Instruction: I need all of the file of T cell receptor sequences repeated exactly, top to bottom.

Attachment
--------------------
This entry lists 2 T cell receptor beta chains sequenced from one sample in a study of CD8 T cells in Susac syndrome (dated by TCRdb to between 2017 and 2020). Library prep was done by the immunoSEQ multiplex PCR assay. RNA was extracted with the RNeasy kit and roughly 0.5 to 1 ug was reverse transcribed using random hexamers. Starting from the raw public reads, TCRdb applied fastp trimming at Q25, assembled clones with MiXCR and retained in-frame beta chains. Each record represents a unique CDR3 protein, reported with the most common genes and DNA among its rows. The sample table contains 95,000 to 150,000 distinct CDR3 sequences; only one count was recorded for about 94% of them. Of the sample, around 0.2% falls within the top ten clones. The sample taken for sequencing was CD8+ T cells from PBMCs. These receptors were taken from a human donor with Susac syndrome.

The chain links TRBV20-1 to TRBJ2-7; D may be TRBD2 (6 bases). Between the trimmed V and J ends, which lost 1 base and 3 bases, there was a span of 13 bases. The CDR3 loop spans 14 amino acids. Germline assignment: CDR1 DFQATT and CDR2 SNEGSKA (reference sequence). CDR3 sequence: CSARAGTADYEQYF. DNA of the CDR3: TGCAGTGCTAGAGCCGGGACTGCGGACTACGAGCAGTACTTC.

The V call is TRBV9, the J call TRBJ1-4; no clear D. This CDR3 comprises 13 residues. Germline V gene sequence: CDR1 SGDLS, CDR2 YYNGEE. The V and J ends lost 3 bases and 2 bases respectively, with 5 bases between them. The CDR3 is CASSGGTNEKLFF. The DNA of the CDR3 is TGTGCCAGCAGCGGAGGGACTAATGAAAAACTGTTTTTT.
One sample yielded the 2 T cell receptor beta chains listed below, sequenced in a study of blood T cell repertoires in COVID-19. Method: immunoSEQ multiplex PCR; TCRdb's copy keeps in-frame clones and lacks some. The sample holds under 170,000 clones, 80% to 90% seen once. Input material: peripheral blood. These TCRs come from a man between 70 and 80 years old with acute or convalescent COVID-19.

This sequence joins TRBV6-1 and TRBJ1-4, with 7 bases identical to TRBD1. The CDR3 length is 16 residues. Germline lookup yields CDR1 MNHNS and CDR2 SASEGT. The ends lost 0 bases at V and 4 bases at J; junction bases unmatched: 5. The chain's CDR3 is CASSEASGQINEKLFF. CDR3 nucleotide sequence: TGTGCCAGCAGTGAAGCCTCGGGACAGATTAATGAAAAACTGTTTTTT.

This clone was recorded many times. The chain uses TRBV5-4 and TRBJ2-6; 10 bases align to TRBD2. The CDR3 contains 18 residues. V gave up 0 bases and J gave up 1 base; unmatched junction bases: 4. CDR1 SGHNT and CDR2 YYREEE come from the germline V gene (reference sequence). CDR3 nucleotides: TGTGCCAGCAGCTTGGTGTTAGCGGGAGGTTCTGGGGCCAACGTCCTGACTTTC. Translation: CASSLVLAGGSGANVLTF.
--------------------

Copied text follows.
This entry lists 2 T cell receptor beta chains sequenced from one sample in a study of CD8 T cells in Susac syndrome (dated by TCRdb to between 2017 and 2020). Library prep was done by the immunoSEQ multiplex PCR assay. RNA was extracted with the RNeasy kit and roughly 0.5 to 1 ug was reverse transcribed using random hexamers. Starting from the raw public reads, TCRdb applied fastp trimming at Q25, assembled clones with MiXCR and retained in-frame beta chains. Each record represents a unique CDR3 protein, reported with the most common genes and DNA among its rows. The sample table contains 95,000 to 150,000 distinct CDR3 sequences; only one count was recorded for about 94% of them. Of the sample, around 0.2% falls within the top ten clones. The sample taken for sequencing was CD8+ T cells from PBMCs. These receptors were taken from a human donor with Susac syndrome.

The chain links TRBV20-1 to TRBJ2-7; D may be TRBD2 (6 bases). Between the trimmed V and J ends, which lost 1 base and 3 bases, there was a span of 13 bases. The CDR3 loop spans 14 amino acids. Germline assignment: CDR1 DFQATT and CDR2 SNEGSKA (reference sequence). CDR3 sequence: CSARAGTADYEQYF. DNA of the CDR3: TGCAGTGCTAGAGCCGGGACTGCGGACTACGAGCAGTACTTC.

The V call is TRBV9, the J call TRBJ1-4; no clear D. This CDR3 comprises 13 residues. Germline V gene sequence: CDR1 SGDLS, CDR2 YYNGEE. The V and J ends lost 3 bases and 2 bases respectively, with 5 bases between them. The CDR3 is CASSGGTNEKLFF. The DNA of the CDR3 is TGTGCCAGCAGCGGAGGGACTAATGAAAAACTGTTTTTT.
One sample yielded the 2 T cell receptor beta chains listed below, sequenced in a study of blood T cell repertoires in COVID-19. Method: immunoSEQ multiplex PCR; TCRdb's copy keeps in-frame clones and lacks some. The sample holds under 170,000 clones, 80% to 90% seen once. Input material: peripheral blood. These TCRs come from a man between 70 and 80 years old with acute or convalescent COVID-19.

This sequence joins TRBV6-1 and TRBJ1-4, with 7 bases identical to TRBD1. The CDR3 length is 16 residues. Germline lookup yields CDR1 MNHNS and CDR2 SASEGT. The ends lost 0 bases at V and 4 bases at J; junction bases unmatched: 5. The chain's CDR3 is CASSEASGQINEKLFF. CDR3 nucleotide sequence: TGTGCCAGCAGTGAAGCCTCGGGACAGATTAATGAAAAACTGTTTTTT.

This clone was recorded many times. The chain uses TRBV5-4 and TRBJ2-6; 10 bases align to TRBD2. The CDR3 contains 18 residues. V gave up 0 bases and J gave up 1 base; unmatched junction bases: 4. CDR1 SGHNT and CDR2 YYREEE come from the germline V gene (reference sequence). CDR3 nucleotides: TGTGCCAGCAGCTTGGTGTTAGCGGGAGGTTCTGGGGCCAACGTCCTGACTTTC. Translation: CASSLVLAGGSGANVLTF.